Transparency with regulatory agencies is the “first line” of supply chain transparency. In 2018, the CBP implemented and deployed the core capabilities of Automated Commercial Environment (ACE), the system through which the trade community reports imports and exports and the government determines admissibility.
U.S. and foreign facilities registered with FDA must provide ACE with information necessary for importation of their raw materials and products. This is the first line of supply chain transparency, as it requires that the importer provide credible foreign supplier information and documentation. On the other hand, FDA’s Voluntary Qualified Importer Program (VQIP) is a fee-based program that provides expedited review and import entry of human (and animal) foods into the United States for participating importers. Although companies are not necessarily required to participate in this program, FSMA/FSVP enforcement rules require companies to be transparent, or risk detainment or refusal of goods and raw materials at the border
Important to understand is that whereas both the CBP and FDA work in conjunction at the border, all FDA regulated products assessed for entry by the CBP is forwarded to FDA; this means the two agencies have separate entry documentation requirements. Compliance with both agencies allows release of the product for entry into the U.S. food supply, according to FDA.
“Blockchain” Technology is the “new frontier” in traceability and transparency in the food ingredient industry.Imagine having private digital or electronic information distributed within the supply chain, but not copied. This is “blockchain,” an emerging trend making its way in the supplement industry, designed to pass on information in a fully automated and safe manner.
Blockchain was originally designed for cryptocurrencies, such as Bitcoin, to transfer money through a list of records, called blocks, which are linked using cryptography.
“Each block contains a cryptographic hash of the previous block, a timestamp and transaction data,” said Thom King, CEO of Icon Foods, in an August 2018 interview with Todd Runestad, INSIDER senior editor. “By design, a blockchain is resistant to modification of the data.”
King briefly explained how this model is applied to the food ingredient industry through “hash keys” that connect each segment of the supply chain and which are verified through the blockchain. Each component within the supply chain would essentially have its own hash-key and that would identify it accurately, inclusive of full disclosure.
King heralded blockchain as the “new frontier” in traceability and transparency in the food ingredient industry. However, a word of caution: blockchain, while still “maturing,” is vulnerable to a new form of cyber-attack known as “cryptojacking.” As this transparency model develops and expands in the industry, companies should look carefully ahead to educating themselves on the appropriate and necessary cyber security, data and intellectual property (IP) protection systems and practices available.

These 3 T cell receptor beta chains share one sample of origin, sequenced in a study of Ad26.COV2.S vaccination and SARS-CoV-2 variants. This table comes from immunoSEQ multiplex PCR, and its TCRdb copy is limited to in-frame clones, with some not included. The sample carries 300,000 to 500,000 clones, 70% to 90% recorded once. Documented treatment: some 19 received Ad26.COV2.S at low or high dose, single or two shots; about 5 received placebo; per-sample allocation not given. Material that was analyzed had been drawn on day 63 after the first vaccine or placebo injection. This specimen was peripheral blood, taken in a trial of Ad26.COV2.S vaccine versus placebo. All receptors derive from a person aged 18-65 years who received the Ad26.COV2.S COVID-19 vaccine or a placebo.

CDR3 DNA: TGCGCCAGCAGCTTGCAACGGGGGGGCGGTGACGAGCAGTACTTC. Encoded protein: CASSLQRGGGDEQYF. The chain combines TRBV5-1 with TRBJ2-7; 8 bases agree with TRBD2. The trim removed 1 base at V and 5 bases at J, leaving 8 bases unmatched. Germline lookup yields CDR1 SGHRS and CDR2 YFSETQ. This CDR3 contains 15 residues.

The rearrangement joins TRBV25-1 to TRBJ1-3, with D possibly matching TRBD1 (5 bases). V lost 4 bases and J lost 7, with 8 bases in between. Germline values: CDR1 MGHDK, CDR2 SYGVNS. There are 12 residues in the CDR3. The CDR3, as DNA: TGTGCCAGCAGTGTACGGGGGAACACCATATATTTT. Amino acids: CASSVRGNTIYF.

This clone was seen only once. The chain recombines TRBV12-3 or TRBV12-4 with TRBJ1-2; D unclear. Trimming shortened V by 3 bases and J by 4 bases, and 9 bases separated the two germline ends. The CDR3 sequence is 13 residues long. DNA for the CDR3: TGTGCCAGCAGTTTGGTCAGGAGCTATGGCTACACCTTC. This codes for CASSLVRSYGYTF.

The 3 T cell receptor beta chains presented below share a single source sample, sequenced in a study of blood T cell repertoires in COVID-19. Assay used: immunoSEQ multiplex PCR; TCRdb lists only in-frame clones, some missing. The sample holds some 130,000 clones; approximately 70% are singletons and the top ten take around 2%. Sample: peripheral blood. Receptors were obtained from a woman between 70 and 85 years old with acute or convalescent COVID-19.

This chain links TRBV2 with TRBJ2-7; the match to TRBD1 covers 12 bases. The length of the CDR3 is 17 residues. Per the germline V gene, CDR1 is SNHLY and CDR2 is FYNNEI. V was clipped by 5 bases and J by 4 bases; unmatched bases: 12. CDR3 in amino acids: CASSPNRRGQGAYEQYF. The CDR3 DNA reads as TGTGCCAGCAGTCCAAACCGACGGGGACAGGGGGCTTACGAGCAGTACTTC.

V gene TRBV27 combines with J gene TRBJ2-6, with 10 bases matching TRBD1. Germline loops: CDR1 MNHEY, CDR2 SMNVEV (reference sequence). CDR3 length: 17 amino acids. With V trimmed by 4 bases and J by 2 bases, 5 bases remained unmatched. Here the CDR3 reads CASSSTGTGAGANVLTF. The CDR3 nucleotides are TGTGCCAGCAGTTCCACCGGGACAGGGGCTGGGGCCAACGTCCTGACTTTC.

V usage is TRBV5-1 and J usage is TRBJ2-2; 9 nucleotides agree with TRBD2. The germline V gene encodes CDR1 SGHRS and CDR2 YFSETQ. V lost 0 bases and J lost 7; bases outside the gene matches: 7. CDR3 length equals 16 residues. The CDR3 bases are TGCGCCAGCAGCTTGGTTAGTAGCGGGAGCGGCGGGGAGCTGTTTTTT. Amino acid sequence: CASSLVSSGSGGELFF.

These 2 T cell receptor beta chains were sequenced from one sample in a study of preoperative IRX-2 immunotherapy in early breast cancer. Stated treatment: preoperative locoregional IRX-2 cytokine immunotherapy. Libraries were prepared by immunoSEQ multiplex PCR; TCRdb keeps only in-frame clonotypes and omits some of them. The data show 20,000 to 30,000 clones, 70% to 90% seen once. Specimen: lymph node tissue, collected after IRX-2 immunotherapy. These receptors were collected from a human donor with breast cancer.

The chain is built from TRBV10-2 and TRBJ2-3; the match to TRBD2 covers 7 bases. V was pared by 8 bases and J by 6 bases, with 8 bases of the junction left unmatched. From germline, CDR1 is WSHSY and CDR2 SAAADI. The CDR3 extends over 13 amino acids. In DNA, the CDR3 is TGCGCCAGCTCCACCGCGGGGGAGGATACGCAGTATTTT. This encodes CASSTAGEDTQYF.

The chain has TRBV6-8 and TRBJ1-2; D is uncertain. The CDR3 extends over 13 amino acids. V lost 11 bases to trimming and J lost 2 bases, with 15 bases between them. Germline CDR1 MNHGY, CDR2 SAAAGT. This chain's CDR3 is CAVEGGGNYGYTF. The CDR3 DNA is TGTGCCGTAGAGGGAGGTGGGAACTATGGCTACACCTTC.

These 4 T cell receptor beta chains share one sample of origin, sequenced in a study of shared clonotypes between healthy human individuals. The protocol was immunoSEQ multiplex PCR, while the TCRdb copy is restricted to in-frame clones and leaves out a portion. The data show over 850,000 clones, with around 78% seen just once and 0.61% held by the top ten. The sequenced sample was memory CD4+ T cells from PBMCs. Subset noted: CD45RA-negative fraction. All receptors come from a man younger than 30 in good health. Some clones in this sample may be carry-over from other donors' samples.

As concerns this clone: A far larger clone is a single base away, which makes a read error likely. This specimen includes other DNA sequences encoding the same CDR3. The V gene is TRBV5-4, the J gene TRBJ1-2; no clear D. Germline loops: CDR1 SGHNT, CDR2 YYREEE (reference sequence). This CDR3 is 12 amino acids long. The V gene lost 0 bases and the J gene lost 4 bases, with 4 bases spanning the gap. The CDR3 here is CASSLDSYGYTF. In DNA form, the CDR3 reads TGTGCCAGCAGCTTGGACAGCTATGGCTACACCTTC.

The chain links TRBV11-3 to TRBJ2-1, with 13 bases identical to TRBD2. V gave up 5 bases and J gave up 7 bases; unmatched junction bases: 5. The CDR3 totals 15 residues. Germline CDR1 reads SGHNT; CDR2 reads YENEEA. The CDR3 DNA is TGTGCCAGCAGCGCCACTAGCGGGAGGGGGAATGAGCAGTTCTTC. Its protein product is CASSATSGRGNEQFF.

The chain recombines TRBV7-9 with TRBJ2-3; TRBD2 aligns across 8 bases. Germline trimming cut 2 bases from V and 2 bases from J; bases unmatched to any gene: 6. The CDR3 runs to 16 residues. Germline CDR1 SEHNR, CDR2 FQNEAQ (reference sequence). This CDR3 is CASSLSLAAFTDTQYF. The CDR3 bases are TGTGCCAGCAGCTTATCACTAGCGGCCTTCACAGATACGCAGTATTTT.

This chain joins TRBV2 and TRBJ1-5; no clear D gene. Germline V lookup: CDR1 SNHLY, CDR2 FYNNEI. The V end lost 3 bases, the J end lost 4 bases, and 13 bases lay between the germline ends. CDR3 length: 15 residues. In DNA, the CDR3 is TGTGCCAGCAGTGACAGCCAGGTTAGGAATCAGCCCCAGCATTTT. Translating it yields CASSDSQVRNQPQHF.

Shari Claire Lewis, a partner at the New York-based law firm, Rivkin Radler LLP, discussed the innumerable risks businesses face in an “online world” with INSIDER’s legal and regulatory editor Josh Long in a September 2016 podcast. She shared important tips for mitigating exposure to data breaches and cybercriminal activity.
Supply chain segmentation is the most effective magnet, as it involves two human elements: communication and interaction with people in the supply chain. Supply chain segmentation is a process or practice by which one-on-one partnerships or relationships are formed by a company, their customers and the various segments of their supply chains (e.g., suppliers, service providers, co-manufacturers or employees). It is the “dynamic alignment of customer channel demands and supply response capabilities, optimized for net profitability across each segment,” according to a report from Chalmers University of Technology in Sweden.
The people who are within each of the supply chain segments are key, from employees who represent the critical support of a company and suppliers who deliver the raw materials to the end customer, whose trust each brand owner must win.
Heather Fairman is an independent consultant with EAS Consulting Group LLC (easconsultinggroup.com) and serves as Technical Advisor for the SIDS DOCK Island Women Open Network (IWON, sidsdock.org), an intergovernmental organization of Small Island Developing States (SIDS). With almost 30 years of combined quality assurance (QA)/quality control (QC) and regulatory experience gained from FDA-regulated industries, Heather applies her regulatory perspective and approach toward handling FDA matters and compliance requirements relative to all aspects of cGMP (current good manufacturing practice) and development of contract partnerships to ensure mutually beneficial and compliant outcomes.